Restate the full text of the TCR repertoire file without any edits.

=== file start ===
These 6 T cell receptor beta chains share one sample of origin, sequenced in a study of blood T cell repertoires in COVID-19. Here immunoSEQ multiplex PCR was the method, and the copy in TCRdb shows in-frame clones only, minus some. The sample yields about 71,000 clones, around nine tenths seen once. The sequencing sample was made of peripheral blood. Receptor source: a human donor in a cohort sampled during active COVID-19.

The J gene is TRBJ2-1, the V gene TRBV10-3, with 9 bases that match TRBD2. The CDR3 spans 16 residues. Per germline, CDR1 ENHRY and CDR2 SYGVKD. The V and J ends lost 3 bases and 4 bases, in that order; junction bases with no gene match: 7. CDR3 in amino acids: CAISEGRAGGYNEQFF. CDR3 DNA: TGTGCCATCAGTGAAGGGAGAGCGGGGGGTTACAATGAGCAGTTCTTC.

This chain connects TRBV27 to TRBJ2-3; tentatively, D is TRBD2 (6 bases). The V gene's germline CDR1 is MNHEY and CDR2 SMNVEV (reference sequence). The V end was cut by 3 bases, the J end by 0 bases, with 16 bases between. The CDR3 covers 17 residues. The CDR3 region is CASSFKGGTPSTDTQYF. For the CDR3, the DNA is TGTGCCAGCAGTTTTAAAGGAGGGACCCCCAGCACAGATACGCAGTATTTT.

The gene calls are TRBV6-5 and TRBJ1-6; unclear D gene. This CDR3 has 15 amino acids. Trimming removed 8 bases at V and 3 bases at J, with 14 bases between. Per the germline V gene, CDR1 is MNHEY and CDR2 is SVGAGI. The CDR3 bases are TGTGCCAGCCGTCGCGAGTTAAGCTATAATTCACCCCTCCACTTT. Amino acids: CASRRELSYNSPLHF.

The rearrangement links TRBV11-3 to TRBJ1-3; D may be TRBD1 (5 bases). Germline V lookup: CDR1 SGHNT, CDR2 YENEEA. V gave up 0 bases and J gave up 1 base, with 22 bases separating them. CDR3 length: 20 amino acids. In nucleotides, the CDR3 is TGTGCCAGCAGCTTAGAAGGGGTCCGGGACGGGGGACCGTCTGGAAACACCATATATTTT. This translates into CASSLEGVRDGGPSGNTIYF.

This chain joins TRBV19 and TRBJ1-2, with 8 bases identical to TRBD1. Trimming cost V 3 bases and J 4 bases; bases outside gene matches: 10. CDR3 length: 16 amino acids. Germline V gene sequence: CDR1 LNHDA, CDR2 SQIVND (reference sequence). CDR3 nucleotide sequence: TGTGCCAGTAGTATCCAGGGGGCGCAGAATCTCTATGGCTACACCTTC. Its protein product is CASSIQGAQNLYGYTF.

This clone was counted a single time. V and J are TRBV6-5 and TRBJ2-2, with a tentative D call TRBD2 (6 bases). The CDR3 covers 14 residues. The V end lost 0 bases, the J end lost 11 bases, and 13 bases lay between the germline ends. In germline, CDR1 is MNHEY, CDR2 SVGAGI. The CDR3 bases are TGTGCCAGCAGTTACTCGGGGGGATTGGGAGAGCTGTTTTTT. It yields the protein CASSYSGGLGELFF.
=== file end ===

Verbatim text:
These 6 T cell receptor beta chains share one sample of origin, sequenced in a study of blood T cell repertoires in COVID-19. Here immunoSEQ multiplex PCR was the method, and the copy in TCRdb shows in-frame clones only, minus some. The sample yields about 71,000 clones, around nine tenths seen once. The sequencing sample was made of peripheral blood. Receptor source: a human donor in a cohort sampled during active COVID-19.

The J gene is TRBJ2-1, the V gene TRBV10-3, with 9 bases that match TRBD2. The CDR3 spans 16 residues. Per germline, CDR1 ENHRY and CDR2 SYGVKD. The V and J ends lost 3 bases and 4 bases, in that order; junction bases with no gene match: 7. CDR3 in amino acids: CAISEGRAGGYNEQFF. CDR3 DNA: TGTGCCATCAGTGAAGGGAGAGCGGGGGGTTACAATGAGCAGTTCTTC.

This chain connects TRBV27 to TRBJ2-3; tentatively, D is TRBD2 (6 bases). The V gene's germline CDR1 is MNHEY and CDR2 SMNVEV (reference sequence). The V end was cut by 3 bases, the J end by 0 bases, with 16 bases between. The CDR3 covers 17 residues. The CDR3 region is CASSFKGGTPSTDTQYF. For the CDR3, the DNA is TGTGCCAGCAGTTTTAAAGGAGGGACCCCCAGCACAGATACGCAGTATTTT.

The gene calls are TRBV6-5 and TRBJ1-6; unclear D gene. This CDR3 has 15 amino acids. Trimming removed 8 bases at V and 3 bases at J, with 14 bases between. Per the germline V gene, CDR1 is MNHEY and CDR2 is SVGAGI. The CDR3 bases are TGTGCCAGCCGTCGCGAGTTAAGCTATAATTCACCCCTCCACTTT. Amino acids: CASRRELSYNSPLHF.

The rearrangement links TRBV11-3 to TRBJ1-3; D may be TRBD1 (5 bases). Germline V lookup: CDR1 SGHNT, CDR2 YENEEA. V gave up 0 bases and J gave up 1 base, with 22 bases separating them. CDR3 length: 20 amino acids. In nucleotides, the CDR3 is TGTGCCAGCAGCTTAGAAGGGGTCCGGGACGGGGGACCGTCTGGAAACACCATATATTTT. This translates into CASSLEGVRDGGPSGNTIYF.

This chain joins TRBV19 and TRBJ1-2, with 8 bases identical to TRBD1. Trimming cost V 3 bases and J 4 bases; bases outside gene matches: 10. CDR3 length: 16 amino acids. Germline V gene sequence: CDR1 LNHDA, CDR2 SQIVND (reference sequence). CDR3 nucleotide sequence: TGTGCCAGTAGTATCCAGGGGGCGCAGAATCTCTATGGCTACACCTTC. Its protein product is CASSIQGAQNLYGYTF.

This clone was counted a single time. V and J are TRBV6-5 and TRBJ2-2, with a tentative D call TRBD2 (6 bases). The CDR3 covers 14 residues. The V end lost 0 bases, the J end lost 11 bases, and 13 bases lay between the germline ends. In germline, CDR1 is MNHEY, CDR2 SVGAGI. The CDR3 bases are TGTGCCAGCAGTTACTCGGGGGGATTGGGAGAGCTGTTTTTT. It yields the protein CASSYSGGLGELFF.